It half feels like Munich’s swapped cultural events for football (perhaps that explains the sparsity of concerts recently), but this week is jam packed with arts and culture – Friday especially.
The Reithalle is a much smaller venue for operatic productions than the Nationaltheater, which lends shows a level of intimacy. On Tuesday, as part of the Munich Opera Festival 2014, the Poles are in town. Kabaret Warszawski is a Polish vaudeville with German subtitles, based on Christopher Isherwood’s book Cabaret. The show is also influenced by John Cameron Mitchell’s sex-fuelled 2006 film Shortbus. The show is a melee of word, dance and music – and sounds like it’s fantastic fun to watch. Tickets are available for 35 € (1o € for students) and it starts at 7pm.
On Tuesday, the HFF are showing their film of the month – which coincides nicely with the World Cup in Brazil. In the shadows of the Copacabana portrays blogger Ricardo Gama, who takes a critical standpoint when it comes to Rio de Janeiro’s politics. In 2011 he survived an assassination attempt – and came back stronger than ever, even running for election for the city council. The film is showiung at 7:30pm and is in Portuguese, with English subtitles.
Also on Tuesday, Poliça are at Strom. They’re on tour promoting their latest album Shulamith, an ode to the Canadian feminist Shulamith Firestone. Tickets cost 18 € and the gig starts at 9:30pm.
The Amerika Haus is hosting a fascinating talk on Thursday – focusing on privacy in both the USA and Germany. The talk focuses on how the US can reconcile its opposites – the land of freedom and individualism countered by the expectations of the masses. To take part, you have to register – otherwise just pop along from 3pm. Plus, it’s early enough for you to be finished before the Germany game starts at 6pm.
Should you be one of the few people in Germany not watching the game on Thursday, you can visit the Pinakothek der Moderne – for a large exhibition on Joseph Beuys’ works. If you’re a fan of Beuys’ work, you can catch a film about his life and artistic obsession with fat and felt on Sunday at 11am.
Friday is full of delights. The Kunstverein will be hosting Germany’s first institutional solo exhibition by Dutch artist Ger Van Elk since 1988, whose work is exhibited in the Tate Modern in London, among others. The exhibition will feature both recent and older work from the artist’s private collection and the vernissage (at 7pm) will be followed by an after-party.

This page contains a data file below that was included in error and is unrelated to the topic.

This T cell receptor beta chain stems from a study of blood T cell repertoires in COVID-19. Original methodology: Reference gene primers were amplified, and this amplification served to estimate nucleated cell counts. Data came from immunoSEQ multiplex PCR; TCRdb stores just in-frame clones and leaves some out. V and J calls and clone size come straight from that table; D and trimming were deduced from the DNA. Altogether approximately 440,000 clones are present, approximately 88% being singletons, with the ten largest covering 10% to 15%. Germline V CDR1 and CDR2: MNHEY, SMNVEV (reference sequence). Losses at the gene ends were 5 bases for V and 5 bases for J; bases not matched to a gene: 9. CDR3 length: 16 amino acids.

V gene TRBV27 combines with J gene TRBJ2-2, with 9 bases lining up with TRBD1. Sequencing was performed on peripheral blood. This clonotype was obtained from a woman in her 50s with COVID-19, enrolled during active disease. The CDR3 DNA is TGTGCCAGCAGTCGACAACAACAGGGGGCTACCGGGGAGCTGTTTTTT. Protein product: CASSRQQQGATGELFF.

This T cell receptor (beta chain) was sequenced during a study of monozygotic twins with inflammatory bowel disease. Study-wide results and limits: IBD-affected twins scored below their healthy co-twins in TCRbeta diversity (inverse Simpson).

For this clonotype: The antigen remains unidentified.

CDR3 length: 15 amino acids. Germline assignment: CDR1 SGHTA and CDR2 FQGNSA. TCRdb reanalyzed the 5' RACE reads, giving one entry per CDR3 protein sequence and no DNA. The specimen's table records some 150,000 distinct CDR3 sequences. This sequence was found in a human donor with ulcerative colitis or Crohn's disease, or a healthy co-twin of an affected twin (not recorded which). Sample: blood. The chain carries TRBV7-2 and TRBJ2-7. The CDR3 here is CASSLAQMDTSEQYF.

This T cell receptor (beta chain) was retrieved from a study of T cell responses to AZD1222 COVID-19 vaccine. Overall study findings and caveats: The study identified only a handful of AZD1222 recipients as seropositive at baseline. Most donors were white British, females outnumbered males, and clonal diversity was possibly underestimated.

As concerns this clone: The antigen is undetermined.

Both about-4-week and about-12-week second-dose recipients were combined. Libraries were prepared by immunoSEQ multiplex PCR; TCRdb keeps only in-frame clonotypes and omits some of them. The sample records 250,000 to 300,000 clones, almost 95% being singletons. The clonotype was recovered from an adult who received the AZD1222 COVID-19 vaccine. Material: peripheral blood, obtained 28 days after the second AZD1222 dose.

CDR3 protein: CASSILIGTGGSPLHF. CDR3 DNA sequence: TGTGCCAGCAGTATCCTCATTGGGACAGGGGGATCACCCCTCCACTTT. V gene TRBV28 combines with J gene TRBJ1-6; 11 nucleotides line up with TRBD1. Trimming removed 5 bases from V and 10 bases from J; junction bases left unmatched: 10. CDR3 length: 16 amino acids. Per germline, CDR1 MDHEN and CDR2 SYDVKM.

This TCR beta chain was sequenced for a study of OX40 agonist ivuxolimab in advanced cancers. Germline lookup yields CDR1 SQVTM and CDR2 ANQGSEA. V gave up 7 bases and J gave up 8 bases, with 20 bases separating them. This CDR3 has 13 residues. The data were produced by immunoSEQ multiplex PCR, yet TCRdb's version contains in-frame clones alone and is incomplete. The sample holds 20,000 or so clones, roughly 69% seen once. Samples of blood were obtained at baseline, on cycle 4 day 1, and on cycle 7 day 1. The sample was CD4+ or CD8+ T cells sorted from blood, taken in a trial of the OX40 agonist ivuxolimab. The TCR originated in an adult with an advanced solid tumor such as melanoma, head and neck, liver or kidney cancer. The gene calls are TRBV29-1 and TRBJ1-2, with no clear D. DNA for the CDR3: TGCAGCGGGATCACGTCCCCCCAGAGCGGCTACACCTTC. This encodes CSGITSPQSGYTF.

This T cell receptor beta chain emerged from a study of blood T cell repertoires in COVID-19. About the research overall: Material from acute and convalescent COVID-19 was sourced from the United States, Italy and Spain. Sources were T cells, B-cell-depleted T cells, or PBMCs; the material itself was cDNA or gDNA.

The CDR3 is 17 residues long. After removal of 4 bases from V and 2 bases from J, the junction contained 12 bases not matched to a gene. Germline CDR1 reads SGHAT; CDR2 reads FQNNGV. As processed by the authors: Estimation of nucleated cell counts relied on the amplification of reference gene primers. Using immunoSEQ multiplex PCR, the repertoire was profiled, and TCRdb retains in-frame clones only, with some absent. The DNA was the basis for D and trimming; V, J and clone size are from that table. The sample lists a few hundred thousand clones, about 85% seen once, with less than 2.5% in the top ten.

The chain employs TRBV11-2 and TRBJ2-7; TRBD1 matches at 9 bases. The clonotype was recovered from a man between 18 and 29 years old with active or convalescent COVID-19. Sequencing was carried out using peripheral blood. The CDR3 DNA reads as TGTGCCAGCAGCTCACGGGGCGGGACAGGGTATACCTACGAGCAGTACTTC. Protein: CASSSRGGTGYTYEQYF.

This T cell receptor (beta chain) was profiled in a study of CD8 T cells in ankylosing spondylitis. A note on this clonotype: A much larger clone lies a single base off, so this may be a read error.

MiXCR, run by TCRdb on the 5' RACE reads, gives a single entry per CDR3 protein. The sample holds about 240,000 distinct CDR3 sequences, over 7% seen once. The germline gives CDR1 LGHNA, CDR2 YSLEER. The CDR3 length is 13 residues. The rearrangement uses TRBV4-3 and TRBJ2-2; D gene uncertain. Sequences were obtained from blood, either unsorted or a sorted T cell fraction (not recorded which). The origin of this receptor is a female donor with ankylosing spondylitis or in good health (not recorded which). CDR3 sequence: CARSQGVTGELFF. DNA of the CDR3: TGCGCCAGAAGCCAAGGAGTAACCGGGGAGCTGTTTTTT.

Also on Friday, the Ampere is hosting Mondo Exotica, featuring burlesque performances by Bettie Berlin and Lilou Frou Frou. As for the music, vintage fusion will be played alongside jazz and electro swing. The show starts at 11pm.
The FilmFest Munich kicks off on Friday too. I’ll be posting a proper post on this in the coming days, but if you’re wanting to plan your weekend already, you can take a look at the timetable here.
The Bayerische Staatsoper are hosting an “opera for all” on Saturday, with a new adaptation of Rossini’s Guillaume Tell. The opera will be in French with German subtitles, which could cause something of a brain freeze on a Saturday night, but the whole event is entirely free and the opera will be broadcast across the Max-Joseph-Platz. It’s worth going just to soak up the atmosphere – watching an opera beneath the stars with the stunning neo-classical architecture of the Nationaltheater as your backdrop isn’t half bad. Should you want to pay for tickets to watch the opera inside the theatre, you can do so here, but be warned – the cheapest tickets left are all over 100 €.
Last but not least, something for the mums – Rod Stewart’s at the Olympiahalle on Sunday.
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